I think ALL THREE responses I've gotten so far are probably on the money, each in its own way. Thank you. Having slept on this now I have an idea that I want to bounce off you guys, but it'll have to wait 'til evening. Meanwhile I'm really appreciating the thoughtfulness.

post #6 of 8
Thread Starter 
Quote:
Originally Posted by qcanoe View Post

I think ALL THREE responses I've gotten so far are probably on the money, each in its own way. Thank you. Having slept on this now I have an idea that I want to bounce off you guys, but it'll have to wait 'til evening. Meanwhile I'm really appreciating the thoughtfulness.

 

KevinF: Yes. Great idea. Wish I had been able to bring this to the surface of my consciousness yesterday. (Part of me was thinking something similar, but it was like when you're in a dream and know you need to wake up, but can't.)

 

There definitely is a technical problem too, though, as well as an attitudinal one. Thinking back on it a bit, here are the pieces I'm putting together:

 

  • Skiing hard snow on my race-carvers, well sharpened tip-to-tail .75 x 3. (Yes, LiquidFeet, they are sharp. I know because when I really lay them over onto a locked edge they hold fine; it's only when I try to modulate the skidding component that I run into trouble. If anything, they probably could have used a pass with a gummy.) It's really not that common that I free ski on these for a whole day; typically I use my mid-fats, which are tuned slightly less aggressively and have a rounder, more forgiving tail, less rebound, and softer flex. Honestly I have a bit of trouble bending the race-carvers at low speed in a skid. Recall I am 5'7" and weigh 135lbs.
  • At higher speeds, In locked-edge arc-to-arc turns on easy grades, I felt fine, even on very hard surfaces, and in various turn radii ... even short ones ... though a few times I did get very slightly stuck on my heels in the old turn too long - see next bullet. For that matter, arcs on steeper grades were mostly fine, too. It's just that I'm not currently at a place where my level of conditioning, vision in bad light, or reaction time allows me to sustain this for very long. You really have to be on it to do that.
  • When attempting drifiter turns on steeper slopes - what seemed like the right turn for the job at the time - I did feel from time to time that I was getting back on the tails at the finish of the turn more than I typically do. This is consistent with the coach's observation that I was making too much of a "J" (vs. "C") turn shape, with micro-recoveries after each one, as opposed to staying ahead of the game all the way through. (And no, before you even start: I am not an old-school backseat-driving feet-together heel-pusher even on my worst days.)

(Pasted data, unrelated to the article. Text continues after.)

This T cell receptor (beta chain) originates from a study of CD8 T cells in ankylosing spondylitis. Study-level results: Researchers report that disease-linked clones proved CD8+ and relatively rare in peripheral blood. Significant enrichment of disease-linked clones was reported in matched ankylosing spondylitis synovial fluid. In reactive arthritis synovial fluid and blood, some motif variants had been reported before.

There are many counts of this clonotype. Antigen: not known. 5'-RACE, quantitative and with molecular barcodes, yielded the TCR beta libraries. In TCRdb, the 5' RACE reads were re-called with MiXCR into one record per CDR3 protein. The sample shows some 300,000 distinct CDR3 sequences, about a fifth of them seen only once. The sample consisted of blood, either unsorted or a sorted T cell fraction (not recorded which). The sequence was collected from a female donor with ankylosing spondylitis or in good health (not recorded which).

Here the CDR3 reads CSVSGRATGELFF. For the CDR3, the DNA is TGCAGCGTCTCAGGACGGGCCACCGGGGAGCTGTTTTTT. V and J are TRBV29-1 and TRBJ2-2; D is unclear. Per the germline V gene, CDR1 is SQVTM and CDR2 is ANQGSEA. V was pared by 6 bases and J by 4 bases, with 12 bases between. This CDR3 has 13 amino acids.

• Felt like I was having trouble being flexible enough ("snaky" is a way I think of it) in my hips, knees, and ankles to enable the skis to come back under me smoothly and quickly.

 

With these clues in mind, I'm thinking that I need to practice my release -> transition skills. Specifically I need to be able to get off of the old turn cleanly and without any hitches, even when terrain demands that I come around quite far out of the fall line with on each turn. (Recently saw a video here of Holiday doing exactly those turns, except he was doing them on soft snow, and I still seem to be able to do that okay.) Seems like part of the issue is that I'm falling behind the turn at some point, even when I'm initiating from what feels like a good hips-hands-shins-and-eyes forward position. This is one place where Epic's comment about getting bad habits in the soft snow may come in ... when you're skiing soft snow - especially in bumps, you get a chance to "cheat" when your skis slow down in the thick stuff and your body can catch up. My ego needs to let go of the fact that I once had all this down, or think I did, and just move directly on to behavior modification. Anyone want to suggest some good drills for this, using language that a non-instructor can understand?

post #7 of 8
Quote:
Originally Posted by qcanoe View Post

 

KevinF: Yes. Great idea. Wish I had been able to bring this to the surface of my consciousness yesterday. (Part of me was thinking something similar, but it was like when you're in a dream and know you need to wake up, but can't.)

 

There definitely is a technical problem too, though, as well as an attitudinal one. Thinking back on it a bit, here are the pieces I'm putting together:

 

  • Skiing hard snow on my race-carvers, well sharpened tip-to-tail .75 x 3. (Yes, LiquidFeet, they are sharp. I know because when I really lay them over onto a locked edge they hold fine; it's only when I try to modulate the skidding component that I run into trouble. If anything, they probably could have used a pass with a gummy.) It's really not that common that I free ski on these for a whole day; typically I use my mid-fats, which are tuned slightly less aggressively and have a rounder, more forgiving tail, less rebound, and softer flex. Honestly I have a bit of trouble bending the race-carvers at low speed in a skid. Recall I am 5'7" and weigh 135lbs.
  • At higher speeds, In locked-edge arc-to-arc turns on easy grades, I felt fine, even on very hard surfaces, and in various turn radii ... even short ones ... though a few times I did get very slightly stuck on my heels in the old turn too long - see next bullet. For that matter, arcs on steeper grades were mostly fine, too. It's just that I'm not currently at a place where my level of conditioning, vision in bad light, or reaction time allows me to sustain this for very long. You really have to be on it to do that.